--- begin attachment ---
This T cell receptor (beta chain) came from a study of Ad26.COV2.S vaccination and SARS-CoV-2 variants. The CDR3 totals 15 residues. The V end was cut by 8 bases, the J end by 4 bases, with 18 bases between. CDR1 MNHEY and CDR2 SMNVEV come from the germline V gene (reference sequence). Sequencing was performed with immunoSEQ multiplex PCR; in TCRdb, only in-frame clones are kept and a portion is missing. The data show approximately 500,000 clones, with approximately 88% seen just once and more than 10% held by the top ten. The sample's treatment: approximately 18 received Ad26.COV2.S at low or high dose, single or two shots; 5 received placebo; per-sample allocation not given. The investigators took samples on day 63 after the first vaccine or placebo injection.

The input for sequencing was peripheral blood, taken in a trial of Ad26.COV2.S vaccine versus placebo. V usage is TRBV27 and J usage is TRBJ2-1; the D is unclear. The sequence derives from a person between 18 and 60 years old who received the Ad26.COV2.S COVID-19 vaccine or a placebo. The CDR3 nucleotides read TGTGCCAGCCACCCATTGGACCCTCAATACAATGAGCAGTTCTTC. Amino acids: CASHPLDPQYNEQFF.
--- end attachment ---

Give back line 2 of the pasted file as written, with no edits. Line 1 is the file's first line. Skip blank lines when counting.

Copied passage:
The input for sequencing was peripheral blood, taken in a trial of Ad26.COV2.S vaccine versus placebo. V usage is TRBV27 and J usage is TRBJ2-1; the D is unclear. The sequence derives from a person between 18 and 60 years old who received the Ad26.COV2.S COVID-19 vaccine or a placebo. The CDR3 nucleotides read TGTGCCAGCCACCCATTGGACCCTCAATACAATGAGCAGTTCTTC. Amino acids: CASHPLDPQYNEQFF.